7. This will all come down to whether or not the NEA lives. B6 struggles big time outside of east coast and transcon markets, and would hemorrhage cash building a mid-con hub. B6 is not a connecting airline and a mid-con hub needs connections to survive. If the NEA survives, B6 will need the planes just to fulfill its growth targets in NYC and BOS, let alone outside expansion. BOS is way down since the NEA and their first priority needs to be to build it back up and reclaim a leadership position over DL. I can see some LAS flying hanging on, but let’s be real about B6 leadership’s interest in flying anything outside of their niche market. Look for more NYC, BOS, FL and Caribbean flying and not much else.

  8. JetBlue had a huge vision of building Three west coast mega focus cities at LAX,SFO,LAS with Mini focus cities in DAL and ORD with potential merger with Virgin America. But AS stalled that plan.
    B6 will definitely focus on replacing NK out west first with this merger to grow its overall market recognition and shift the mindset that their just that Long haul airline to NYC and Boston. Most of the smaller west coast cities that currently have a small token flight to NYC will lose the nonstop with the passengers feed more focused on feeding the new west coast hubs of LAX and LAS. B6 will use the freed up slot times at JFK to feed more new Midwest passengers to NYC and onward connections to The European destinations. The old America West Mid night LAS red eye bank will come roaring back to life in the combined B6/NK giving the Opportunity steal a vast majority of passengers from WN who don’t want 05:00 departures out of Sin city on the last day of vacation. JetBlue has also had a long love affair with SLC. With SLC new terminal renovations and gate expansion plans B6 could easily make SLC its east west connecting center in the future.
    As for the onboard product. JetBlue definitely revamp to Hybrid seating. I think JetBlue will keep the current Mint product s on the A321 dedicated to the trunk rotation to JFK,BOS and Europe. But on the ALL core seating A321 aircraft and the A320 and A220 aircraft they will add 8 Jr Mint (Big Front seats) followed by even more leg room seats to the exit row. Exit rows aft needs to be non reclining Spirit seats/Blue basic seating.

    1. This is one of the worst takes I’ve ever read on this blog. What evidence is there to suggest that B6 ever had an interest in mini focus cities in DAL and ORD? Also, B6 is strong in the transcon market to NYC/BOS, so why would they cut these routes to add midwest flying, which is their worst performing region? The whole point of the NEA is to allow AA to serve the midwest cities which they are stronger in. And B6 hasn’t expressed any interest in opening a connecting hub in SLC, as they don’t have the regional A/C for that to be successful; SLC has a disproportionate amount of capacity because B6 has a corporate office and thousands of employees there. People have suggestes for years that B6 will open a east/west connecting hub in the middle of the country, even though they’ve never hinted at it or expressed interest in doing so. And the suggestion for half the plane having Spirit style seating is ludicrous. I can’t even imagine how you conjured any of this total nonsense up.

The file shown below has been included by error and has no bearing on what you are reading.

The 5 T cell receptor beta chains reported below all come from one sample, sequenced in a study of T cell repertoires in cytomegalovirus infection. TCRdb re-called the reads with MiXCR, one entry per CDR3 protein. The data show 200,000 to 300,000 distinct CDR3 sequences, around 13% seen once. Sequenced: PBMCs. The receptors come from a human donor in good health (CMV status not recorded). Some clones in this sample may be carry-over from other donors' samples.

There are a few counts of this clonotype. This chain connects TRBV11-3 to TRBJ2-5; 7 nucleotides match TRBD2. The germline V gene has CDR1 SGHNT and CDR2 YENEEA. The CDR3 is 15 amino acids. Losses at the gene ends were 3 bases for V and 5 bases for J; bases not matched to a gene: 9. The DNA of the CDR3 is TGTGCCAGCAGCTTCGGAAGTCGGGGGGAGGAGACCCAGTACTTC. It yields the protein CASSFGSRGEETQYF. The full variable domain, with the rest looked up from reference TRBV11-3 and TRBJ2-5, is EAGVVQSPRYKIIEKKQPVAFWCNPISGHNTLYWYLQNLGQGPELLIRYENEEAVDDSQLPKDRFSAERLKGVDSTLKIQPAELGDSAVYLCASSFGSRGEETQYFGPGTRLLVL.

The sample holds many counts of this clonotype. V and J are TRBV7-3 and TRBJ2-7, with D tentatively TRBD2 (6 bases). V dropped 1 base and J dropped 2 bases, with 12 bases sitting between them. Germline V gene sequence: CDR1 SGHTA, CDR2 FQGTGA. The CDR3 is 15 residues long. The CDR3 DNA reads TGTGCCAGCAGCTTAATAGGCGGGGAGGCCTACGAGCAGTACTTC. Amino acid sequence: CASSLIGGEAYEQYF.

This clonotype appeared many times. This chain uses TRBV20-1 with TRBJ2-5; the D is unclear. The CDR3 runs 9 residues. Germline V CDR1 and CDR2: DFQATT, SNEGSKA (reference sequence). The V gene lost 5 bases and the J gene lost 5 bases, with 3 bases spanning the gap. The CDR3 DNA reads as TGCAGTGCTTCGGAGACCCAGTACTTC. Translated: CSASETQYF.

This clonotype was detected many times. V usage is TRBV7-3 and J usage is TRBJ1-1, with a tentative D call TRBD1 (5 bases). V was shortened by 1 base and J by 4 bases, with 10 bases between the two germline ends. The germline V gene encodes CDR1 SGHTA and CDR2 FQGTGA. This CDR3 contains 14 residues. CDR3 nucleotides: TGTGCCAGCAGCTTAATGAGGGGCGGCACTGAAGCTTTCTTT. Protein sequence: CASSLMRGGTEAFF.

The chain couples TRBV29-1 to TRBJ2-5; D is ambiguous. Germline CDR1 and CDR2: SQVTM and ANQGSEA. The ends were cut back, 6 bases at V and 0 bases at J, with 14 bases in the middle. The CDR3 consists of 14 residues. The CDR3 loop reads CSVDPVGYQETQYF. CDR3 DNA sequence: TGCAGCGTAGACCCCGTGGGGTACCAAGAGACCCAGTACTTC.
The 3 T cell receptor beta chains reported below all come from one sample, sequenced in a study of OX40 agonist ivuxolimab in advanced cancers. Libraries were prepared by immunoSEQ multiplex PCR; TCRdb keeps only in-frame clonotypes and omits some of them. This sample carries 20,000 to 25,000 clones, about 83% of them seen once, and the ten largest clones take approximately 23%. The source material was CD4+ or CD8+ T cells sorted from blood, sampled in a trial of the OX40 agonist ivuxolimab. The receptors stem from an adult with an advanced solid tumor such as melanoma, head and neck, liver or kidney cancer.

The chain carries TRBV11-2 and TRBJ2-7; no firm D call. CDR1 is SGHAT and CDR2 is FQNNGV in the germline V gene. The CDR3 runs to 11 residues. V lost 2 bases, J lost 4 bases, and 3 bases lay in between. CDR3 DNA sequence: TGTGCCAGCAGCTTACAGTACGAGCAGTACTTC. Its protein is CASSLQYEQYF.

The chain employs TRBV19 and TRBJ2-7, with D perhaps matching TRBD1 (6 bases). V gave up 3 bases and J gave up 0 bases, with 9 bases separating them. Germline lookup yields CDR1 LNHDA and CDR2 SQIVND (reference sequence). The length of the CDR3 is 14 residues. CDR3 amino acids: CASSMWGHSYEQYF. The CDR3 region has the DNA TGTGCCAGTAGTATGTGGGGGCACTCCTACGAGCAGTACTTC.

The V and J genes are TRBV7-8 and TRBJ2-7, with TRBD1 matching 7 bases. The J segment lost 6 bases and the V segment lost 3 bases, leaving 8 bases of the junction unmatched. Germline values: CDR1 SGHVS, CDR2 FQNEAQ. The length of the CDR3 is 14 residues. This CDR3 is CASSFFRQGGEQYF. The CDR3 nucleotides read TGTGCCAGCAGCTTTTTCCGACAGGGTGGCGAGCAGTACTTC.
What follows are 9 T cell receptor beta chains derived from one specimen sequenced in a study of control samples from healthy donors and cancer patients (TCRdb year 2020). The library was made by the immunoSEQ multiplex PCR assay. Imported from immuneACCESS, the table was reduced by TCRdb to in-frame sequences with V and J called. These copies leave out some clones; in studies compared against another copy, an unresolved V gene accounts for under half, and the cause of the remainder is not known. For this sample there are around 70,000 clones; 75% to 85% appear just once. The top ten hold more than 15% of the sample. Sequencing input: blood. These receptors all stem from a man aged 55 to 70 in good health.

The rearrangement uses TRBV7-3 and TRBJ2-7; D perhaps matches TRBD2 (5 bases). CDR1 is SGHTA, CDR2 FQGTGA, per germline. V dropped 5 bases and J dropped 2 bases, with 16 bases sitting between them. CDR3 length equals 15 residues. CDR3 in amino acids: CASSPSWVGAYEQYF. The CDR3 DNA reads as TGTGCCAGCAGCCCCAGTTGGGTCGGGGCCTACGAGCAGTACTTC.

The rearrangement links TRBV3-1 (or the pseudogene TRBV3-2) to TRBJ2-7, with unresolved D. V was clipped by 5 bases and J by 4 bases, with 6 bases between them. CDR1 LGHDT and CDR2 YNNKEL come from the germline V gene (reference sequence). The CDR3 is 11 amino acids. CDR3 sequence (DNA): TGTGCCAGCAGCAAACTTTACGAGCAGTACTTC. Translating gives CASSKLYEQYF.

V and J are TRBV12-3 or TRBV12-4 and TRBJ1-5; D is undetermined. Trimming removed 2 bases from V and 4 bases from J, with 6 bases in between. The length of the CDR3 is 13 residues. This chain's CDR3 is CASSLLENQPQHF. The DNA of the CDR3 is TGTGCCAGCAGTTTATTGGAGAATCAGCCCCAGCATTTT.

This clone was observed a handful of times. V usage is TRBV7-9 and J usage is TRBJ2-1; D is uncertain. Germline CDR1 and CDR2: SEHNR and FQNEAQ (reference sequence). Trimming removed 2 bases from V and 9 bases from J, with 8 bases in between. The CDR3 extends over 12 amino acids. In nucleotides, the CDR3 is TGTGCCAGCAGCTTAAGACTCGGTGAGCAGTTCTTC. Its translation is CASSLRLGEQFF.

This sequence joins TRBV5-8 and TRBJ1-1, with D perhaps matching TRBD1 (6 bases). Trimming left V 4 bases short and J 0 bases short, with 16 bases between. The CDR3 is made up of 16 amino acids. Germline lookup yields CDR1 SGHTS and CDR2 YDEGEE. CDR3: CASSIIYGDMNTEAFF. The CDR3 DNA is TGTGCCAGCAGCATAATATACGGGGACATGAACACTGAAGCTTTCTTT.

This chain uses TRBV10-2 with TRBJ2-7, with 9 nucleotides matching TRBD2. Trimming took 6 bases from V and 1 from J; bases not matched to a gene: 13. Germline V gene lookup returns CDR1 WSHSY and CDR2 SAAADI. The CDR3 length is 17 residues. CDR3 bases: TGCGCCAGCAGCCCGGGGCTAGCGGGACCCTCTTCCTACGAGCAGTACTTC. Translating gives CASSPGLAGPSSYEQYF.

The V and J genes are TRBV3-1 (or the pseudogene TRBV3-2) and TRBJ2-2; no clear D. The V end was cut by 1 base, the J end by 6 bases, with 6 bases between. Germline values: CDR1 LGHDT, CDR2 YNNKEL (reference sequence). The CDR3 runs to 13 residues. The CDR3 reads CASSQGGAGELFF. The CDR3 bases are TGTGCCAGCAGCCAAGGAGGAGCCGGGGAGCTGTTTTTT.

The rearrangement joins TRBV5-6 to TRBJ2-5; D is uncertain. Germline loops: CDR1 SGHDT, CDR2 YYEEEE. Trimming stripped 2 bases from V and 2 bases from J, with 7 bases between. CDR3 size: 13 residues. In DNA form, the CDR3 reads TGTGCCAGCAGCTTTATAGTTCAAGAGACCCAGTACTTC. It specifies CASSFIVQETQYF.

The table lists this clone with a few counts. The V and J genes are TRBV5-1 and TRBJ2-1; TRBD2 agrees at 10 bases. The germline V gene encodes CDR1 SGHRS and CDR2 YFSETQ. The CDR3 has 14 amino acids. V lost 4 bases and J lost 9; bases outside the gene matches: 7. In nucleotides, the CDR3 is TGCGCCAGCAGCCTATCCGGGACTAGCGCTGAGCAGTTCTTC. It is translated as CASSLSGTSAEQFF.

1. In fairness, I think the point about creating an America West style red-eye bank from LAS is a good one.

        I’m also wondering about the possibility of blue basic going full bare bones basic, a la spirit style bone crunching seat pitch. I’m not saying it’s a great idea but it’s worth considering.

        Otherwise I couldn’t agree more, they will not be cannibalizing their existing east coast and x-con based service to throw darts at the Midwest board.

        1. The idea of a Spirit style bone crunching seat would send many of JetBlues most loyal customers running for Delta, Southwest perhaps even United or American. And JetBlue’s cost are still much higher than Spirits cost so they still won’t be able to match Spirit’s ultra low cost fares.

          I think the DOJ will approve this merger and when that happens I think over time at least 60 – 70% of Spirit’s customers leave jetBlue for Frontier and Allegiant. For jetBlue to survive they can not afford to loose their own customer base. In certain markets jetBlue has a cult like following people who are loyal to jetBlue and not all of these customers fly Mint some of them use blue basic. For this merger to have any chance of success jetBlue has to keep their entire customer base in tact. The idea of devoting half or even a forth of the aircraft to a Spirit like bone crushing seat pitch is one sure way jetBlue will loose some of their most loyal customers.

  9. Plenty of empty gates on C (Some available gates), B (Vacant) & D (Vacant) in STL for JetBlue/Spirit and Frontier to expand.

    Southwest has already expanded into the former OZ/TW/AA D-Concourse by 4 to 5 Gates and re-designated them as E-Concourse Gates. D-Concourse is one long building (great to get your steps in – LOL)

    However, STL has their own Airport Modernization Plan to reconfigure the terminals in to one. That’s another topic

    1. Southwest already has STL pretty solidly tied up. I think the only way to build a “hub” or “base” there would be to get in a costly price war by competing head-to-head with Southwest on routes that probably don’t have enough traffic to justify two airlines.

      It has a good geographic location and infrastructure to be a “scissor hub” for east/west travel between smaller destinations, but I don’t think the economics work without very substantial O&D traffic.

  10. All this prognostication aside, this lowly FLL flyer is just praying that B6 keeps some of NK’s Great Lakes and midwest routes, so there is a civilized alternative to the God-awful WN metrobus with wings.